I may have tweaked a line from The Clash’s, “Should I stay or should I go now“, but applying for a stay of execution in adjudication enforcement proceedings seems to be on the increase, at least so far as reported judgments are concerned. I can think of at least four cases since May, and my take is that it is a reflection of the difficult economic circumstances that many construction (and other) companies find themselves in, combined with the impact of the payment provisions brought in by the amendments to the Construction Act 1996.
Stay of execution
The principles were set out by Coulson J in Wimbledon v Vago back in 2005. They include:
- Adjudicators’ decisions are intended to be enforced summarily and the contractor should not generally be kept out of its money.
- If the contractor is in insolvent liquidation, or it is not disputed that the contractor is insolvent, then a stay of execution will usually be granted.
- Even if the evidence of the contractor’s present financial position suggests that it would be unable to repay the judgment sum, that would not usually justify a stay if the contractor’s financial position was:
- the same or similar to the contractor’s financial position at the time when the contract was made; or
- due, either wholly or in significant part, to the employer’s failure to pay the sums awarded by the adjudicator.
These principles haven’t changed in the intervening years and the courts still rarely order a stay, as was demonstrated in the four cases I am thinking of, where:
- In Farrelly v Byrne Brothers, Ramsey J held that there was no evidence of the sub-contractor’s insolvency, or that its financial position was worse than when it entered into the sub-contract, therefore he refused to grant a stay. (I discussed the natural justice points at the time.)
- In Westshield v Buckingham, Akenhead J held that the main contractor knew, when it entered into the sub-contract, that it was dealing with companies “which at least had some financial question marks hanging over them”. Westshield’s position had improved and the evidence suggested that it was “emerging from its CVA”. The court refused to grant a stay. (I looked at some of the issues at the time.)
- In FG Skerritt Ltd v Caledonian, Ramsey J declined to order a stay of execution provided FG Skerritt’s parent company gave a guarantee relating to the sums due following the adjudicator’s decision. (Jonathan considered this judgment at the time.)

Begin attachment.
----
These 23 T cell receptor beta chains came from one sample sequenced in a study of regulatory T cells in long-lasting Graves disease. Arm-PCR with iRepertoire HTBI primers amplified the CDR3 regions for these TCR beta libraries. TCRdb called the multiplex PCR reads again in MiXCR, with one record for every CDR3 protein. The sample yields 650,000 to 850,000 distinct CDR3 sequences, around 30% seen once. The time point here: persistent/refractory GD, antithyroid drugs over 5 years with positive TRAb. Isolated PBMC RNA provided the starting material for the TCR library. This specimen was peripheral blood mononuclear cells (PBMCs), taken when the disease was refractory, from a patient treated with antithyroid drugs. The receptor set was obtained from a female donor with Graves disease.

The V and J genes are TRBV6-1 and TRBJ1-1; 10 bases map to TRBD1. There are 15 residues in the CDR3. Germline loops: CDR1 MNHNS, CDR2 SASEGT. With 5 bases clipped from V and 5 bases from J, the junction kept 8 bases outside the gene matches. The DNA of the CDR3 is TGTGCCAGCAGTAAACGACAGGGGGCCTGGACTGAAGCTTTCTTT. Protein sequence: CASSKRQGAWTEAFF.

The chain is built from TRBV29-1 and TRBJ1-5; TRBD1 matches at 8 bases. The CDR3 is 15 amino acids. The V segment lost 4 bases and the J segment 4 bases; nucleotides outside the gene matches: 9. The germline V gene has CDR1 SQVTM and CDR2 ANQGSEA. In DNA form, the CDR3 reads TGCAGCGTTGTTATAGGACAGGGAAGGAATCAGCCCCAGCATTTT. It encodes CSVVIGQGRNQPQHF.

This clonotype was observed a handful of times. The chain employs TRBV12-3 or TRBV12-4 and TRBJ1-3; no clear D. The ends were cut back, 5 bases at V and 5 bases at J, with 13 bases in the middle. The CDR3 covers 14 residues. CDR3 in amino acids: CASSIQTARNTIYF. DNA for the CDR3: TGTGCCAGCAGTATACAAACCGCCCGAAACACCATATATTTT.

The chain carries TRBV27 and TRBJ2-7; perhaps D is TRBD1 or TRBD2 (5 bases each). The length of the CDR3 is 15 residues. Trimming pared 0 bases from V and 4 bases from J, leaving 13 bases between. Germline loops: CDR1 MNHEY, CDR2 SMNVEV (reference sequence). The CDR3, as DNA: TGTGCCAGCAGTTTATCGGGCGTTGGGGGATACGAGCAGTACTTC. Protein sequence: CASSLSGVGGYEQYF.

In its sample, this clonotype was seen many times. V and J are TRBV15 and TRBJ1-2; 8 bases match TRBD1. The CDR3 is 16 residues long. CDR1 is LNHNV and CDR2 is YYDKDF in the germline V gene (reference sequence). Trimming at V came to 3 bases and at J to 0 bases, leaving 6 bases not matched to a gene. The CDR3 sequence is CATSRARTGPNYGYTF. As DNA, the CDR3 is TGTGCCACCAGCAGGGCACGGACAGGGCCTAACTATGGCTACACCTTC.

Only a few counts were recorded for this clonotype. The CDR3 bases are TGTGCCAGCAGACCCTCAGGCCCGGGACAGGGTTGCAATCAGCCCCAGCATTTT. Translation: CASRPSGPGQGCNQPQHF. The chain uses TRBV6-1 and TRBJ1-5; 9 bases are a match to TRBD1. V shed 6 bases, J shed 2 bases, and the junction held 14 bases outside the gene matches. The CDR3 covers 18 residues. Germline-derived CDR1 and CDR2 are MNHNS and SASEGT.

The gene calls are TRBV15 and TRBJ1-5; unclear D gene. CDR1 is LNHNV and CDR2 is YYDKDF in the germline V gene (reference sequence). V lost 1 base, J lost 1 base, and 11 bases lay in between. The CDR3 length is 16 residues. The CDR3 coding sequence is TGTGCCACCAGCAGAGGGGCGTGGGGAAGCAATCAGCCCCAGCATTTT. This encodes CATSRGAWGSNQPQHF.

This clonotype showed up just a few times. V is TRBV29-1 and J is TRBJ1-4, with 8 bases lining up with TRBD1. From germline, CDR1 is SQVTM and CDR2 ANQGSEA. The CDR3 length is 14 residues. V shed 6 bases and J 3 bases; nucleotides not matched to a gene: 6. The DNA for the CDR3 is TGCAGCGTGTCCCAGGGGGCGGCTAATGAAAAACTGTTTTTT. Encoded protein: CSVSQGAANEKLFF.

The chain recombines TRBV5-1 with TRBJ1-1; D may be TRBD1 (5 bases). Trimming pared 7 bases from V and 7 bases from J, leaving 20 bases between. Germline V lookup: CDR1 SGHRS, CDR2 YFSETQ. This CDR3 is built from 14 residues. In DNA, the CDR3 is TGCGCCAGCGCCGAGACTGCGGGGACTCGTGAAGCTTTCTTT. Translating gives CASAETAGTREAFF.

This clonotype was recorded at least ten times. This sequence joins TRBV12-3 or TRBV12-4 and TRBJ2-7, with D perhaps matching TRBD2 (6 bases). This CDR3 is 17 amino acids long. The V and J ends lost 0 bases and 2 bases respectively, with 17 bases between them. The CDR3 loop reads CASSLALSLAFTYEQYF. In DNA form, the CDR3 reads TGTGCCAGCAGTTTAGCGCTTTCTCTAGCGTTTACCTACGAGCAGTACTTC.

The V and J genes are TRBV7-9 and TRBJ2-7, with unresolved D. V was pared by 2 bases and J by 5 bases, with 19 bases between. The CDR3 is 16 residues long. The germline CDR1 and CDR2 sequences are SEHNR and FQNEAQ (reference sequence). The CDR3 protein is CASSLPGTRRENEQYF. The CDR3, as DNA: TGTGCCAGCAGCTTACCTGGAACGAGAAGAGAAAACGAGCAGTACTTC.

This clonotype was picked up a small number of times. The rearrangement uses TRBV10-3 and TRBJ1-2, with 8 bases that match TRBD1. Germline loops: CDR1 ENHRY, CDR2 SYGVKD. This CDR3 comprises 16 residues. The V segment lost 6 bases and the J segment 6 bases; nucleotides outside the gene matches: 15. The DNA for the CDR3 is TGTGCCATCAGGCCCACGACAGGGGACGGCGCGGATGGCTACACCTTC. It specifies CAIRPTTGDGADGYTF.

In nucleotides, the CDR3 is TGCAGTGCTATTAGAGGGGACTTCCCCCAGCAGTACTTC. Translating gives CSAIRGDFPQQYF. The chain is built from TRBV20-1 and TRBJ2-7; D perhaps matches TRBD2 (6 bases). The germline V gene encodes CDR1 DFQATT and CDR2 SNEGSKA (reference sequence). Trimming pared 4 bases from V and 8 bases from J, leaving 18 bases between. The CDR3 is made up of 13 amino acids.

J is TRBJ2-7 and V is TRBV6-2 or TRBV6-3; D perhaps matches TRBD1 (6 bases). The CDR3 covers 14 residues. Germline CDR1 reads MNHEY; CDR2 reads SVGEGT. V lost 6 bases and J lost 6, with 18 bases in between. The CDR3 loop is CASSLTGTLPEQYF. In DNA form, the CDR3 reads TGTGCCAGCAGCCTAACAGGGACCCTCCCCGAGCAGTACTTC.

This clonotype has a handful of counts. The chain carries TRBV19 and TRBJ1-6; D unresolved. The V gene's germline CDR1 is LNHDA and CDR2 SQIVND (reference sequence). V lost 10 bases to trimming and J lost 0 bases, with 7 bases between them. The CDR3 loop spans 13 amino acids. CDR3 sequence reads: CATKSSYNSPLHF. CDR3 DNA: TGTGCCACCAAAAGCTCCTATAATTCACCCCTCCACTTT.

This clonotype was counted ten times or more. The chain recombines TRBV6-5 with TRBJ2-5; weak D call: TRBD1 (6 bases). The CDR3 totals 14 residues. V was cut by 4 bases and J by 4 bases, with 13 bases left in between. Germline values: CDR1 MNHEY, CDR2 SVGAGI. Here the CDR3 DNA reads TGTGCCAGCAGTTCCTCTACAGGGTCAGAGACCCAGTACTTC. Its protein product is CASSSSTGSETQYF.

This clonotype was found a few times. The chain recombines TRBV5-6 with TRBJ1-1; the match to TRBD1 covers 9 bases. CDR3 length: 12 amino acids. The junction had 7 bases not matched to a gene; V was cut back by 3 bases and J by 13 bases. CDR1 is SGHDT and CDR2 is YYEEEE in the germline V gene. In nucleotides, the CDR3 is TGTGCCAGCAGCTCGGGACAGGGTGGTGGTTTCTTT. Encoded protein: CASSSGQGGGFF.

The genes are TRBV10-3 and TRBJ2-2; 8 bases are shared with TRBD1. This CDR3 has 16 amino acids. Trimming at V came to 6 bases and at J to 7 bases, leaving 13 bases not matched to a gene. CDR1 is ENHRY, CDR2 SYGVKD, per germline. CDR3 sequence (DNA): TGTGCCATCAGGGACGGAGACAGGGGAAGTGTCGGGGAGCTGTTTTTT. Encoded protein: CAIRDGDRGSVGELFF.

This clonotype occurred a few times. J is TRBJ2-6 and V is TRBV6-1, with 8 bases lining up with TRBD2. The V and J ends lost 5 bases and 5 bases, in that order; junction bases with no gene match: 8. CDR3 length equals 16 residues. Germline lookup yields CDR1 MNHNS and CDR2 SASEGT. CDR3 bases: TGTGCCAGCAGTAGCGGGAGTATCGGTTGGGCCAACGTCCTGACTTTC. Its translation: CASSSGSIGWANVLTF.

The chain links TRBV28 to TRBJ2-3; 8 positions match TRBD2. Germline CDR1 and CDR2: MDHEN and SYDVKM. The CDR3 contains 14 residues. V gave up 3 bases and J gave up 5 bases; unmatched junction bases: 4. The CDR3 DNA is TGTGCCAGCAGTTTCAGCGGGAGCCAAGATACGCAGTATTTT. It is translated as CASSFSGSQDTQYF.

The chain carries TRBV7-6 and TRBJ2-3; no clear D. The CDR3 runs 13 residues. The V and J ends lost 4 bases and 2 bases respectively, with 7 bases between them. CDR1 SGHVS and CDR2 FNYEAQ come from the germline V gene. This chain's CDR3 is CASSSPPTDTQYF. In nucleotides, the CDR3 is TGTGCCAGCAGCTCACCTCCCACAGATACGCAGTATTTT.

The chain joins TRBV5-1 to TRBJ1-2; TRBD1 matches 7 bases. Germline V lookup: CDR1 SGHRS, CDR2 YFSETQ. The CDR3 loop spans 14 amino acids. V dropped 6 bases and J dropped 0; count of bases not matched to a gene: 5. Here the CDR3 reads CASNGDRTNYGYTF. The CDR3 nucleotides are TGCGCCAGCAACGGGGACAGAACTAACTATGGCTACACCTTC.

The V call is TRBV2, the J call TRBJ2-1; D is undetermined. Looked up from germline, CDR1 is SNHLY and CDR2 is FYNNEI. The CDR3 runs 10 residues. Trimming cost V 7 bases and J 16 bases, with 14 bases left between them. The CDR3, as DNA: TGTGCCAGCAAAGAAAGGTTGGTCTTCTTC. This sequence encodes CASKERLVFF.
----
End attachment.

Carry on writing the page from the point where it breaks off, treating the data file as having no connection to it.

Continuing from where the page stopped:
- In True Fix v Apollo, Ramsey J considered the contractor’s financial position both at the time of the original contract and when additional works were agreed with Apollo. He concluded that Apollo had instructed the additional works knowing True Fix was in financial difficulties, therefore he refused to grant a stay.
That is four nil to the enforcement boys!
Increase in counter adjudications
I suspect part of the reason for the increase in these applications is because paying parties want to hold off paying what the adjudicator has awarded pending the outcome of a counter adjudication. (Counter adjudications are often started to ascertain the true valuation of the work done following an adjudication that decides that the sum due was the amount claimed in the absence of a payment or payless notice.) If the enforcement proceedings take place between adjudications and before the counter adjudication decision, if the paying party pays, and the receiving party goes bust, then the paying party will think the money has gone forever (which it probably has).
In True Fix, Ramsey J recognised this issue of counter adjudications. While he sympathised with Apollo when it said that there was another adjudication “coming in the near future” that may award sums in its favour or reduce the sum due to True Fix, he stated that the court cannot speculate on the outcome of another adjudication. Instead, he looked at the overall situation and concluded that maintaining cashflow was the important issue: it was “the essence of adjudication”.
Ramsey J had also recognised the use of counter adjudications earlier in the year, in Farrelly, when he stated that the possibility of an adjudicator’s decision “at a future date” could not affect the court’s approach to enforcing an adjudicator’s decision. Again he talked about cashflow being the “essence of adjudication”.
I often see parties starting a second (or even third) adjudication as a counter adjudication to the first adjudication. If they do, their objective is to get the subsequent adjudication resolved as soon as possible, to lessen the impact of the first adjudicator’s decision.
Farrelly’s administration was announced a few weeks after Ramsey J’s judgment was handed down. I wonder if it was paid by Byrne Brothers before then. As both Westshield and FG Skerritt were already in some form of insolvency procedure, that just leaves doubt over what happened to True Fix.